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Illegal hunts costly


Eight men from Northwestern Ontario have been fined a total of $9,200 for moose-hunting offences.

Dennis Chevalier, of Kenora, pleaded guilty and was fined $5,000 for hunting moose without a licence.

Joe Chevalier, Lee Blyth, Jason Canfield, Brad Greer, Dean Laewetz, and Lorne Redden, all of Kenora, and Matt Norlock, of Red Lake, pleaded guilty to hunting moose without a licence and each were fined $600.

Court heard that back on Dec. 13, Dennis Chevalier organized a moose hunt on Alford Lake, which forms part of the boundary between Wildlife Management Units #2 and #3.

During the hunt, members of Chevalier's party shot and killed two adult moose in Wildlife Management Unit #3.

However, the party only was licensed to hunt two adult moose in Wildlife Management Unit #2.

The moose were seized and forfeited to the Crown.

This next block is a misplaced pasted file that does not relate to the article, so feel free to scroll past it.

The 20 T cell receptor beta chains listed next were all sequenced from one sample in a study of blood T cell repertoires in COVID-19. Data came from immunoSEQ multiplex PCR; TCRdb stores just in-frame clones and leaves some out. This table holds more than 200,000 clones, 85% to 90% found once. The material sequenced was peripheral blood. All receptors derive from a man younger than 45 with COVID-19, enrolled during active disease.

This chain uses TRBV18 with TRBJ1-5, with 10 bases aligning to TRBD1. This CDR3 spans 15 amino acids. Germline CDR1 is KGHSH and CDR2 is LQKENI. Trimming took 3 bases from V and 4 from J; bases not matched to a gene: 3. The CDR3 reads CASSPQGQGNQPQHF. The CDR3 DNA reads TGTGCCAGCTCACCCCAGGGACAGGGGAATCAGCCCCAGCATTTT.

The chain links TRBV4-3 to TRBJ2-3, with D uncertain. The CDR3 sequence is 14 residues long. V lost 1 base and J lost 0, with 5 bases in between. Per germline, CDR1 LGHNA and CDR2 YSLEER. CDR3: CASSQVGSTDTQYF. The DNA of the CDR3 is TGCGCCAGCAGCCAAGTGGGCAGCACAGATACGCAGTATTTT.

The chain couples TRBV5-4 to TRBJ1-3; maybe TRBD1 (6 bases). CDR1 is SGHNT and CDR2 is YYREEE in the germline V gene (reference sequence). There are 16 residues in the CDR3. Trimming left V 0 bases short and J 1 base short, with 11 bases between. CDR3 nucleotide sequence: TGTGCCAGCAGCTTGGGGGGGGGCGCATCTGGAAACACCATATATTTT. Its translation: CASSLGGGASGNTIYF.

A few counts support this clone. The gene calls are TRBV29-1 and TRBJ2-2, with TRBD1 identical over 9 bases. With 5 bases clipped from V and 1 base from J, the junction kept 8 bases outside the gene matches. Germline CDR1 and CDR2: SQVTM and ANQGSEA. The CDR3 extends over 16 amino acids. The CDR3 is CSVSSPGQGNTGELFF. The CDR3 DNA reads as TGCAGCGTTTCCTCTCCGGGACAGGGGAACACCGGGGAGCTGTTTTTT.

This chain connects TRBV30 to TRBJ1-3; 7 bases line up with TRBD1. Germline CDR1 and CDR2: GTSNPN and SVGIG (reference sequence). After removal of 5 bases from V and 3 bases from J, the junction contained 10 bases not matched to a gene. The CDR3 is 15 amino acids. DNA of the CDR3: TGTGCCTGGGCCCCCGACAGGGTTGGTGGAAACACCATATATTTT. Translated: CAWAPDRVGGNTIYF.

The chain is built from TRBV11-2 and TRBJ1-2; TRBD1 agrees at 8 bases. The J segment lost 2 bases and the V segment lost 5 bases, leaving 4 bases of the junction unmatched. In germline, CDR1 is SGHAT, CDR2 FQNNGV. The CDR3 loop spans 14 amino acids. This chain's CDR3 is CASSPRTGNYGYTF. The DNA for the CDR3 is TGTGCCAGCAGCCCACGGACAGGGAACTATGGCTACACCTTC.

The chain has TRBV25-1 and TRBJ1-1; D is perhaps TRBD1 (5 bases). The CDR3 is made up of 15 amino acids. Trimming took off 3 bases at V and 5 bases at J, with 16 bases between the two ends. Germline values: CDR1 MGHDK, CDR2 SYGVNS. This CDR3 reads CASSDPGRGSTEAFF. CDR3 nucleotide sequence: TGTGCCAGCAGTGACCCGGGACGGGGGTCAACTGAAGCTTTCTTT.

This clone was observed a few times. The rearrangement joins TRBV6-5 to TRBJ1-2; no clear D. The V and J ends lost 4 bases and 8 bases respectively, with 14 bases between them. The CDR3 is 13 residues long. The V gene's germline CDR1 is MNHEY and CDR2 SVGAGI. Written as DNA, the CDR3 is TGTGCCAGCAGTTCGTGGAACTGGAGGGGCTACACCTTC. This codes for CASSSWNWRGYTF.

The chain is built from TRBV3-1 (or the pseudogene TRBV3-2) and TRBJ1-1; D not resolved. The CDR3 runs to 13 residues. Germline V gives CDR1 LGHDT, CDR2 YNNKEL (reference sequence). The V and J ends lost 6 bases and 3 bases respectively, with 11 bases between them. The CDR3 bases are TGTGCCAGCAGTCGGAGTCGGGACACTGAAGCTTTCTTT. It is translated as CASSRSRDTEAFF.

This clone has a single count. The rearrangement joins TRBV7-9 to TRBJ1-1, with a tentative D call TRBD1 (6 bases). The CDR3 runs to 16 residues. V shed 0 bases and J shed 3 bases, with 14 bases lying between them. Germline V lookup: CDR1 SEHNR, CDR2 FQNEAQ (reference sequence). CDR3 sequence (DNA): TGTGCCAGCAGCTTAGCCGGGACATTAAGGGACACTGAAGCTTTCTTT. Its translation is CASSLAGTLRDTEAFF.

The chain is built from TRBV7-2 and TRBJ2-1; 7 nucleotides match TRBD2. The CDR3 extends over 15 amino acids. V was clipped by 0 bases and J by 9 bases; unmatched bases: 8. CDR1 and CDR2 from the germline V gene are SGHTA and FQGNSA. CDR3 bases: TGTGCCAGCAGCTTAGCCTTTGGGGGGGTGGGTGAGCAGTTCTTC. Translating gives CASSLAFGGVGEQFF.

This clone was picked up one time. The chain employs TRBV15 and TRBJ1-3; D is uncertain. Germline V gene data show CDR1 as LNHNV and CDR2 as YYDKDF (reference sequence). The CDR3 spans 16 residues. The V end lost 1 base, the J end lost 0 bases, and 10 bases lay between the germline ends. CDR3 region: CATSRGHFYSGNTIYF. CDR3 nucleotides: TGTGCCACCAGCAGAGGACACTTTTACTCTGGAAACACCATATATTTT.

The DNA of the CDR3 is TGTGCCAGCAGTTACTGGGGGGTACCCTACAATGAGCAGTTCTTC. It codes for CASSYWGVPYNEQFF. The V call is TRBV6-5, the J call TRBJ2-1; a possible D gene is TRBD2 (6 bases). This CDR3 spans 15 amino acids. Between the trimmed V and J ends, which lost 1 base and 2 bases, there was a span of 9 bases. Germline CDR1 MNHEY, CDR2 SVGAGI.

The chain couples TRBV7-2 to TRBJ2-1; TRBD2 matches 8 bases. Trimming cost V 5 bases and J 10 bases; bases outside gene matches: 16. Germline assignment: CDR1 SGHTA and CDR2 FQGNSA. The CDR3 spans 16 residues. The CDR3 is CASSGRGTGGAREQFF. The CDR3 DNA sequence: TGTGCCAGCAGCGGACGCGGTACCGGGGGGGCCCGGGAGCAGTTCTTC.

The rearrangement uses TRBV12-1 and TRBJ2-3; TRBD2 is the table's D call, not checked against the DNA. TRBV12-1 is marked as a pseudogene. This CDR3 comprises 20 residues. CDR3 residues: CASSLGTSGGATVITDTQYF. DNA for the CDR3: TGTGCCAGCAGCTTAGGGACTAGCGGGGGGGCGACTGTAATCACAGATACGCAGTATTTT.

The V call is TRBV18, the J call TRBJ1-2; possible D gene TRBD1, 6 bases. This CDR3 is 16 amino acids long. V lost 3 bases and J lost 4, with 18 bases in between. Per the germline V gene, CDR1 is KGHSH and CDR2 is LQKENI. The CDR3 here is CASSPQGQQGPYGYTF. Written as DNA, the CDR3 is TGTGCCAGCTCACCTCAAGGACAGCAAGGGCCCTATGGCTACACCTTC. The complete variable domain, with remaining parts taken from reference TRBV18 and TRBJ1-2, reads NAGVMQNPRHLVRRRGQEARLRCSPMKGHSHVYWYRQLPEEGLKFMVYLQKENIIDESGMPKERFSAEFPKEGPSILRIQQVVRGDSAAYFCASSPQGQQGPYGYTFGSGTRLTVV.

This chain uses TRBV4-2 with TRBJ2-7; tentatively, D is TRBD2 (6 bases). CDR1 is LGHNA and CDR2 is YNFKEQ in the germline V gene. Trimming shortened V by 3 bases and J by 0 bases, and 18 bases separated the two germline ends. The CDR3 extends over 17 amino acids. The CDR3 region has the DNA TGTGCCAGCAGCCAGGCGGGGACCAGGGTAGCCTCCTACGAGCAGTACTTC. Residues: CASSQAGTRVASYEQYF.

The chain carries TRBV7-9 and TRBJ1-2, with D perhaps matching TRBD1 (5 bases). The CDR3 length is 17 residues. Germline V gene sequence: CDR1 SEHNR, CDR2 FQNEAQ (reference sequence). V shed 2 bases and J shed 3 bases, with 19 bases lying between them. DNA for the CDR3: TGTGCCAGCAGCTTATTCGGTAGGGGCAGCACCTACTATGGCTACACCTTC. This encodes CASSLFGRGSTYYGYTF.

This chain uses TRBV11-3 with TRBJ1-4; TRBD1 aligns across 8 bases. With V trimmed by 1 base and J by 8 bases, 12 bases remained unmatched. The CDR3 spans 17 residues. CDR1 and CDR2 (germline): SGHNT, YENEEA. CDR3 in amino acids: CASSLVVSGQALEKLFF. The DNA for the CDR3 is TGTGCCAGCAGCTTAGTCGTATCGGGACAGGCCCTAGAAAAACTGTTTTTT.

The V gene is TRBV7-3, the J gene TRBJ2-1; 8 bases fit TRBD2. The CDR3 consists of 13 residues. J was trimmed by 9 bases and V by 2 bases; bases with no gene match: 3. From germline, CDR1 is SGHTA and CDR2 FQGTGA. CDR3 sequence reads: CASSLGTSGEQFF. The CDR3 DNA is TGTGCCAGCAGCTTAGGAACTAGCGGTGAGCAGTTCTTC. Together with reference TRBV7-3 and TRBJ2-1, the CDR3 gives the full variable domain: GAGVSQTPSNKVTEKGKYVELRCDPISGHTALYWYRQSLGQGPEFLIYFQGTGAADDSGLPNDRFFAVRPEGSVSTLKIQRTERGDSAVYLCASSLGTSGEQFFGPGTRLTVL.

Justice of the Peace Daisy Hoppe heard the case March 22 in Red Lake.

The ministry reminds the public that wildlife management unit boundaries follow features such as waterways, roads, and power lines.

Hunters must ensure they are hunting in the correct wildlife management unit as specified on their licence.

A Neebing man, meanwhile, has been fined a total of $1,500 for hunting at night.

Claude Chabot pleaded guilty, and was fined $1,000 for hunting at night and $500 for unlawfully possessing firearms at night.

He also received a two-year hunting suspension.

Court heard that back on Nov. 12, conservation officers attended Chabot's rural property and found he was inside his hunting shack with a loaded high-powered rifle and a loaded crossbow 20 minutes after legal hunting time.

The officers also discovered a 12-volt, battery-powered spotlight attached to the front of the hunting shack that illuminated an area where deer feed was situated.

Justice of the Peace Denette Maslach heard the case April 5 in Thunder Bay.

The public is reminded that hunting for big game animals at night is illegal.

Firearms must be unloaded and encased from half-an-hour after sunset to half-an-hour before sunrise.

For more information on hunting regulations, consult the Ontario Hunting Regulations Summary, available at

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